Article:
Many photographers really miss the smooth saturation an deep colours they could achieve with Fuji Velvia and although we can’t do an automated action or plugin to give us an out of the box match to that desired film stock, we can get you close.

There are various ways to do this, but this is my preferred way as it doesn’t generally generate as much noise in the even tone areas as other methods. Total control over your various colour chanels, however, is a bit reduced.

Original image from RAW was converted totally neutral in CaptureONE without any adjustments. The image is from a Canon 5D (mark 1)

original boat image by Sean Nel

Here are the steps:

Start of by changing the image’s colour mode to Lab

change mode to Lab

From here go to the channels tab, and start working on your “a”-channel. If you are new to Lab and channels and working in separate channels, let me quickly run through the “easy” way to do it.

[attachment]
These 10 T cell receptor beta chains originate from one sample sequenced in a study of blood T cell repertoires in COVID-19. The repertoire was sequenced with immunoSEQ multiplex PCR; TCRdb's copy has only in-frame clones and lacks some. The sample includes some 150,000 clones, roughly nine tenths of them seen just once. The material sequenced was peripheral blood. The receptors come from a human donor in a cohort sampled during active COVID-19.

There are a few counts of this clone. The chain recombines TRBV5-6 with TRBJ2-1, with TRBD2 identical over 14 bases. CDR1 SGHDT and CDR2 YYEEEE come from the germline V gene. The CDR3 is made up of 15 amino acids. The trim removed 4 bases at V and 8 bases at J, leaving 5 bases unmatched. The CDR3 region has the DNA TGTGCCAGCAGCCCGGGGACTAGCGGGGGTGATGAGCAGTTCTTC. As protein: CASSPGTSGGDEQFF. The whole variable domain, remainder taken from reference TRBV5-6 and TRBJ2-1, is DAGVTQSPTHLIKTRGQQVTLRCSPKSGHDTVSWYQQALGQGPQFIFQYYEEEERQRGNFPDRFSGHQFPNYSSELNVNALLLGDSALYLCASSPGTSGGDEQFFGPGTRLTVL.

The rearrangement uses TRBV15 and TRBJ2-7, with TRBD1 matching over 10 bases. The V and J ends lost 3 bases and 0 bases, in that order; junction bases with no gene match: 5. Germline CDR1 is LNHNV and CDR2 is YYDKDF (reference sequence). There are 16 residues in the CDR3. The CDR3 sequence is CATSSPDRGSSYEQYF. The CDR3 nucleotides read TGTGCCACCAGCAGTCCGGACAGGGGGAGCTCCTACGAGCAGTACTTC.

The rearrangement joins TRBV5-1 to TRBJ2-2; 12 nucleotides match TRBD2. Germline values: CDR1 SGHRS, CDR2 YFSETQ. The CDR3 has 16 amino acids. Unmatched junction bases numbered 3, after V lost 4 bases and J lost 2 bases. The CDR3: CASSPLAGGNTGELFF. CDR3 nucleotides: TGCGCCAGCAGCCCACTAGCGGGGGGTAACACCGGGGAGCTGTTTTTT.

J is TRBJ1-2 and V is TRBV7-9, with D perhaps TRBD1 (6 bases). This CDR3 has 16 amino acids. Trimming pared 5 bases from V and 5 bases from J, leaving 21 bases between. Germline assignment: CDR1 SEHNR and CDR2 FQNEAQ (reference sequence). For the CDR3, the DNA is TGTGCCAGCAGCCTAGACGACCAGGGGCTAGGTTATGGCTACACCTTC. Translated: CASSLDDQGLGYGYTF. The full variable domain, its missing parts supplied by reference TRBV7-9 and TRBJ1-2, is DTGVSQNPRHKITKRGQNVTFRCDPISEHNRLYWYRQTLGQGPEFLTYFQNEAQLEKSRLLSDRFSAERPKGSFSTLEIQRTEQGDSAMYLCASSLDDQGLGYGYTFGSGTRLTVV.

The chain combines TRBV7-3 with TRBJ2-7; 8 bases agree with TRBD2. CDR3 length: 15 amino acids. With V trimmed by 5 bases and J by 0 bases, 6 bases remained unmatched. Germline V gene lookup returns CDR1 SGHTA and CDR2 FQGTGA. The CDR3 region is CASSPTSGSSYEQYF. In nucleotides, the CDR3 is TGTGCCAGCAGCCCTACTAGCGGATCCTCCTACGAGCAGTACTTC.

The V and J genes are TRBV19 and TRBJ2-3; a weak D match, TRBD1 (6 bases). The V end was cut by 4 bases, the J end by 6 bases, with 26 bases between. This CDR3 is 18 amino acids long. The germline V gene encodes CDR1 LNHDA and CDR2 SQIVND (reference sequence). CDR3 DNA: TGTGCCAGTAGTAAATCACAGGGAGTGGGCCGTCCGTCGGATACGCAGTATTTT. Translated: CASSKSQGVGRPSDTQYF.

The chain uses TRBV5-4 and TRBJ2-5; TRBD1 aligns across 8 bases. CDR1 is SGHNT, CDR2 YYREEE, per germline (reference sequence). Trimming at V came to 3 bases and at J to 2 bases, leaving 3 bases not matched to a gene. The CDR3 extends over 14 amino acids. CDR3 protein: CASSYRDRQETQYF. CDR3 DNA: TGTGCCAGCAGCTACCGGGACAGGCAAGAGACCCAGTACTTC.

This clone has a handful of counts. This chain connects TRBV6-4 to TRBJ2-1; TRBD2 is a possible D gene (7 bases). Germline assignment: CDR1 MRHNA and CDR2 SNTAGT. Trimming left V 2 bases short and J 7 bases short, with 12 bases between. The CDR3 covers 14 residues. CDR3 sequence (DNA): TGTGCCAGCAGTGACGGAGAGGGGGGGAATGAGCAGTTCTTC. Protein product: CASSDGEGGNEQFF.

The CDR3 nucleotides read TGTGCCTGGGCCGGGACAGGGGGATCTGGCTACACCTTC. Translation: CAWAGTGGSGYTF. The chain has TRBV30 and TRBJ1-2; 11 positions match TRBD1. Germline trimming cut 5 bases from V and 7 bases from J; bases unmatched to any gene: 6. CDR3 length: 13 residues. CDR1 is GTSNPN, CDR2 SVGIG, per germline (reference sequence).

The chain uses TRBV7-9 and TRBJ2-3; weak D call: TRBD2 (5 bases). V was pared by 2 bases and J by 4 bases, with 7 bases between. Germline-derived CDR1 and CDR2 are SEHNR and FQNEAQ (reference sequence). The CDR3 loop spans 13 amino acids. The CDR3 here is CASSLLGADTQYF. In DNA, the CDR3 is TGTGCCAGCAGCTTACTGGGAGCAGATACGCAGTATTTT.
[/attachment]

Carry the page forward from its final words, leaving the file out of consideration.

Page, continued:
Choose your “channels” tab, and select you “a”-channel to work in. You will see that as soon as you choose the “a”-channel, it will highlight blue, remove the visibility tag from all the other channels, and turn your image grey. To make life easy on yourself, make the other channels visible, by simply clicking in the visibility tag on the full lab channel (This is not a problem from CS3 onwards. You can choose the channel in the levels adjustment directly in a dropdown, and do not need to manually change the channel in the channels dialogue box)
 
Change tab to channels Choose Channel A

Make all channels visible

…and now the part to pay attention in. Simply choose the levels dialogue box and adjust you input and output channels. REMEMBER though. To keep a colour balance, your input and output fields must match. So if you bring your bottom end from 0 to 55 points, you MUST bring the top end down the same amount (so from 255 points to 200)

Make Adjustment to channel A

Do the same for the “b”-channel. Using this technique you can seriously push saturation in a very controllable manner.

Make Adjustment to channel B

And that’s it. Just remember to change your image mode back to RGB or CMYK (depending on what your final product requirements are) and check that you didn’t generate too much noise.

 Differeneces


Article by Sean Nel
Sean Nel

 Copyright of images: Sean Nel

 

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